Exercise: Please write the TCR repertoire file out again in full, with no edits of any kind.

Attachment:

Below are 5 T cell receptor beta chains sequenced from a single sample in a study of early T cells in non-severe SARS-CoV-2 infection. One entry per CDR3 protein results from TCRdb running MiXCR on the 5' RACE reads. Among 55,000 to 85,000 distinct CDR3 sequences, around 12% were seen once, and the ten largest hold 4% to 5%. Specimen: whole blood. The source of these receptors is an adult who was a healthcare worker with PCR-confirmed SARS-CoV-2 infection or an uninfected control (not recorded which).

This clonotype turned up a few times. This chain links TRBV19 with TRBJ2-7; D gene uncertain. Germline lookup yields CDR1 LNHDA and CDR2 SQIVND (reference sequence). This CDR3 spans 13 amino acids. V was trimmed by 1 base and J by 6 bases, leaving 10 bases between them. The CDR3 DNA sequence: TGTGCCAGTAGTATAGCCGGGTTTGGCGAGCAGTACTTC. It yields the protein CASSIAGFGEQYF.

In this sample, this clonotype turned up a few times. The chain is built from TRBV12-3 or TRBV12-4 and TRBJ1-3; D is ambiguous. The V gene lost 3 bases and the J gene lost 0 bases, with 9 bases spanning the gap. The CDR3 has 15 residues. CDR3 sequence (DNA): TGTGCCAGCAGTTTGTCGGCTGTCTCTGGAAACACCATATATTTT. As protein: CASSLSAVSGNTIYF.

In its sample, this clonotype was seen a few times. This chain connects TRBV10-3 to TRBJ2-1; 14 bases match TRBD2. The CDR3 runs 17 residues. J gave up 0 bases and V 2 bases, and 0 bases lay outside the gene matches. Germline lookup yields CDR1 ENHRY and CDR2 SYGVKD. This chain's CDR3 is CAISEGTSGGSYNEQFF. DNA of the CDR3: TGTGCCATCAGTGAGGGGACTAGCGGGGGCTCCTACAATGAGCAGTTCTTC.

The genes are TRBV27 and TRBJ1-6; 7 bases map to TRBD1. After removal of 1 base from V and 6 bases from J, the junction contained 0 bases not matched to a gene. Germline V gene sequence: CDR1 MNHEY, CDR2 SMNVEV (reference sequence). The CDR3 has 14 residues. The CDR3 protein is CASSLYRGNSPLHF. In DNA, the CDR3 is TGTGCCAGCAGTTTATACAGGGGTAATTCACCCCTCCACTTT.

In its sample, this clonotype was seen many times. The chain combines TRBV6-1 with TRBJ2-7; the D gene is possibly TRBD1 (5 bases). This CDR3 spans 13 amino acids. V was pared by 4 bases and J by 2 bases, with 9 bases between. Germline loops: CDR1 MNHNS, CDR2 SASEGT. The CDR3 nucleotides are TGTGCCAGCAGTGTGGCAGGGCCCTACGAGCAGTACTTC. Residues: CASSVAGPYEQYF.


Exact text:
Below are 5 T cell receptor beta chains sequenced from a single sample in a study of early T cells in non-severe SARS-CoV-2 infection. One entry per CDR3 protein results from TCRdb running MiXCR on the 5' RACE reads. Among 55,000 to 85,000 distinct CDR3 sequences, around 12% were seen once, and the ten largest hold 4% to 5%. Specimen: whole blood. The source of these receptors is an adult who was a healthcare worker with PCR-confirmed SARS-CoV-2 infection or an uninfected control (not recorded which).

This clonotype turned up a few times. This chain links TRBV19 with TRBJ2-7; D gene uncertain. Germline lookup yields CDR1 LNHDA and CDR2 SQIVND (reference sequence). This CDR3 spans 13 amino acids. V was trimmed by 1 base and J by 6 bases, leaving 10 bases between them. The CDR3 DNA sequence: TGTGCCAGTAGTATAGCCGGGTTTGGCGAGCAGTACTTC. It yields the protein CASSIAGFGEQYF.

In this sample, this clonotype turned up a few times. The chain is built from TRBV12-3 or TRBV12-4 and TRBJ1-3; D is ambiguous. The V gene lost 3 bases and the J gene lost 0 bases, with 9 bases spanning the gap. The CDR3 has 15 residues. CDR3 sequence (DNA): TGTGCCAGCAGTTTGTCGGCTGTCTCTGGAAACACCATATATTTT. As protein: CASSLSAVSGNTIYF.

In its sample, this clonotype was seen a few times. This chain connects TRBV10-3 to TRBJ2-1; 14 bases match TRBD2. The CDR3 runs 17 residues. J gave up 0 bases and V 2 bases, and 0 bases lay outside the gene matches. Germline lookup yields CDR1 ENHRY and CDR2 SYGVKD. This chain's CDR3 is CAISEGTSGGSYNEQFF. DNA of the CDR3: TGTGCCATCAGTGAGGGGACTAGCGGGGGCTCCTACAATGAGCAGTTCTTC.

The genes are TRBV27 and TRBJ1-6; 7 bases map to TRBD1. After removal of 1 base from V and 6 bases from J, the junction contained 0 bases not matched to a gene. Germline V gene sequence: CDR1 MNHEY, CDR2 SMNVEV (reference sequence). The CDR3 has 14 residues. The CDR3 protein is CASSLYRGNSPLHF. In DNA, the CDR3 is TGTGCCAGCAGTTTATACAGGGGTAATTCACCCCTCCACTTT.

In its sample, this clonotype was seen many times. The chain combines TRBV6-1 with TRBJ2-7; the D gene is possibly TRBD1 (5 bases). This CDR3 spans 13 amino acids. V was pared by 4 bases and J by 2 bases, with 9 bases between. Germline loops: CDR1 MNHNS, CDR2 SASEGT. The CDR3 nucleotides are TGTGCCAGCAGTGTGGCAGGGCCCTACGAGCAGTACTTC. Residues: CASSVAGPYEQYF.